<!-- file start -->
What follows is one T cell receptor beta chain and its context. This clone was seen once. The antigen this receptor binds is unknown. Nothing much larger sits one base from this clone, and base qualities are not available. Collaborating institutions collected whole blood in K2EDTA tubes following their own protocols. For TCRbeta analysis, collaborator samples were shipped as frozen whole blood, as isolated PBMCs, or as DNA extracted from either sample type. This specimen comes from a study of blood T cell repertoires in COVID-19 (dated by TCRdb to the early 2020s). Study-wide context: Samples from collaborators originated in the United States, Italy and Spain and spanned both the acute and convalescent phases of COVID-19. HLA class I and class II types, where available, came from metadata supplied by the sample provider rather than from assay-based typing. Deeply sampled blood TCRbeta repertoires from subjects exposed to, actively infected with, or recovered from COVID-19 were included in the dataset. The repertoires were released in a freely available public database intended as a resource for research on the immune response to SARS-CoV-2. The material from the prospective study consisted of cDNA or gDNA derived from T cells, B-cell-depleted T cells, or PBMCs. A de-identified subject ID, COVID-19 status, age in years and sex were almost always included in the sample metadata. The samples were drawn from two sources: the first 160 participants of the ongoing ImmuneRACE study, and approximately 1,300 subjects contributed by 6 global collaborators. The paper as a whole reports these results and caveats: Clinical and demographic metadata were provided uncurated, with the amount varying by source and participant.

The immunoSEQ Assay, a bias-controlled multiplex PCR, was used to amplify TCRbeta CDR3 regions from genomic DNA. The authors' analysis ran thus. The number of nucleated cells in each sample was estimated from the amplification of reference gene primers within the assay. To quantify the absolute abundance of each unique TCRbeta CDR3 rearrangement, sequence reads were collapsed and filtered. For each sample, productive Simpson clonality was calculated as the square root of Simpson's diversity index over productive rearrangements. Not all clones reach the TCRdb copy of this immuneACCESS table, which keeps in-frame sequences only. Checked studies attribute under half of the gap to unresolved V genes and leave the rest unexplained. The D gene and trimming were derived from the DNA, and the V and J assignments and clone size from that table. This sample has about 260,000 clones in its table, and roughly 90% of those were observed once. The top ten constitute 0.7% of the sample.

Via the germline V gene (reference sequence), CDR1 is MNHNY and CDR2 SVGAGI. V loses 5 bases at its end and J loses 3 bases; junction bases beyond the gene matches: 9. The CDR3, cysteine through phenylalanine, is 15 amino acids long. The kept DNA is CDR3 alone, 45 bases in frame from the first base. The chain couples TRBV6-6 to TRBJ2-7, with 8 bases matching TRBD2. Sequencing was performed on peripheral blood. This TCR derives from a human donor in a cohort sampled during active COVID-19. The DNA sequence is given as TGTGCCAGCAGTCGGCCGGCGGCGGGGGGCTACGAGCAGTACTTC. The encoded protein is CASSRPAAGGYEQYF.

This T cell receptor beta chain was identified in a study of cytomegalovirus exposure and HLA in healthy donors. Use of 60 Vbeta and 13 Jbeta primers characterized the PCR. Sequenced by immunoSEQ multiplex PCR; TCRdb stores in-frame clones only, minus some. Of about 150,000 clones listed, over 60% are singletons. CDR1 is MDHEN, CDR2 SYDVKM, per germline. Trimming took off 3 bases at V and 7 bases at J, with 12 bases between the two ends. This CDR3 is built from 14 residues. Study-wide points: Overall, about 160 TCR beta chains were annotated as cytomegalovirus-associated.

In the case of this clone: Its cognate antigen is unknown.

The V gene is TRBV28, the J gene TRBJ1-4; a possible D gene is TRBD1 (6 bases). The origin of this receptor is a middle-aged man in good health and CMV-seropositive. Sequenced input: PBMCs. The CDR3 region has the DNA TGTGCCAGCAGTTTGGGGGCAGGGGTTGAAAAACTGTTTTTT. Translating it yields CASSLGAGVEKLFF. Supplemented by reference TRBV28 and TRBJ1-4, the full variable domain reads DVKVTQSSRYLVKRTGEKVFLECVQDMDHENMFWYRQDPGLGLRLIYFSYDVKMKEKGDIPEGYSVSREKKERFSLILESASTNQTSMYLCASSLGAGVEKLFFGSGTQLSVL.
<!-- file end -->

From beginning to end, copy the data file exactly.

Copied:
What follows is one T cell receptor beta chain and its context. This clone was seen once. The antigen this receptor binds is unknown. Nothing much larger sits one base from this clone, and base qualities are not available. Collaborating institutions collected whole blood in K2EDTA tubes following their own protocols. For TCRbeta analysis, collaborator samples were shipped as frozen whole blood, as isolated PBMCs, or as DNA extracted from either sample type. This specimen comes from a study of blood T cell repertoires in COVID-19 (dated by TCRdb to the early 2020s). Study-wide context: Samples from collaborators originated in the United States, Italy and Spain and spanned both the acute and convalescent phases of COVID-19. HLA class I and class II types, where available, came from metadata supplied by the sample provider rather than from assay-based typing. Deeply sampled blood TCRbeta repertoires from subjects exposed to, actively infected with, or recovered from COVID-19 were included in the dataset. The repertoires were released in a freely available public database intended as a resource for research on the immune response to SARS-CoV-2. The material from the prospective study consisted of cDNA or gDNA derived from T cells, B-cell-depleted T cells, or PBMCs. A de-identified subject ID, COVID-19 status, age in years and sex were almost always included in the sample metadata. The samples were drawn from two sources: the first 160 participants of the ongoing ImmuneRACE study, and approximately 1,300 subjects contributed by 6 global collaborators. The paper as a whole reports these results and caveats: Clinical and demographic metadata were provided uncurated, with the amount varying by source and participant.

The immunoSEQ Assay, a bias-controlled multiplex PCR, was used to amplify TCRbeta CDR3 regions from genomic DNA. The authors' analysis ran thus. The number of nucleated cells in each sample was estimated from the amplification of reference gene primers within the assay. To quantify the absolute abundance of each unique TCRbeta CDR3 rearrangement, sequence reads were collapsed and filtered. For each sample, productive Simpson clonality was calculated as the square root of Simpson's diversity index over productive rearrangements. Not all clones reach the TCRdb copy of this immuneACCESS table, which keeps in-frame sequences only. Checked studies attribute under half of the gap to unresolved V genes and leave the rest unexplained. The D gene and trimming were derived from the DNA, and the V and J assignments and clone size from that table. This sample has about 260,000 clones in its table, and roughly 90% of those were observed once. The top ten constitute 0.7% of the sample.

Via the germline V gene (reference sequence), CDR1 is MNHNY and CDR2 SVGAGI. V loses 5 bases at its end and J loses 3 bases; junction bases beyond the gene matches: 9. The CDR3, cysteine through phenylalanine, is 15 amino acids long. The kept DNA is CDR3 alone, 45 bases in frame from the first base. The chain couples TRBV6-6 to TRBJ2-7, with 8 bases matching TRBD2. Sequencing was performed on peripheral blood. This TCR derives from a human donor in a cohort sampled during active COVID-19. The DNA sequence is given as TGTGCCAGCAGTCGGCCGGCGGCGGGGGGCTACGAGCAGTACTTC. The encoded protein is CASSRPAAGGYEQYF.

This T cell receptor beta chain was identified in a study of cytomegalovirus exposure and HLA in healthy donors. Use of 60 Vbeta and 13 Jbeta primers characterized the PCR. Sequenced by immunoSEQ multiplex PCR; TCRdb stores in-frame clones only, minus some. Of about 150,000 clones listed, over 60% are singletons. CDR1 is MDHEN, CDR2 SYDVKM, per germline. Trimming took off 3 bases at V and 7 bases at J, with 12 bases between the two ends. This CDR3 is built from 14 residues. Study-wide points: Overall, about 160 TCR beta chains were annotated as cytomegalovirus-associated.

In the case of this clone: Its cognate antigen is unknown.

The V gene is TRBV28, the J gene TRBJ1-4; a possible D gene is TRBD1 (6 bases). The origin of this receptor is a middle-aged man in good health and CMV-seropositive. Sequenced input: PBMCs. The CDR3 region has the DNA TGTGCCAGCAGTTTGGGGGCAGGGGTTGAAAAACTGTTTTTT. Translating it yields CASSLGAGVEKLFF. Supplemented by reference TRBV28 and TRBJ1-4, the full variable domain reads DVKVTQSSRYLVKRTGEKVFLECVQDMDHENMFWYRQDPGLGLRLIYFSYDVKMKEKGDIPEGYSVSREKKERFSLILESASTNQTSMYLCASSLGAGVEKLFFGSGTQLSVL.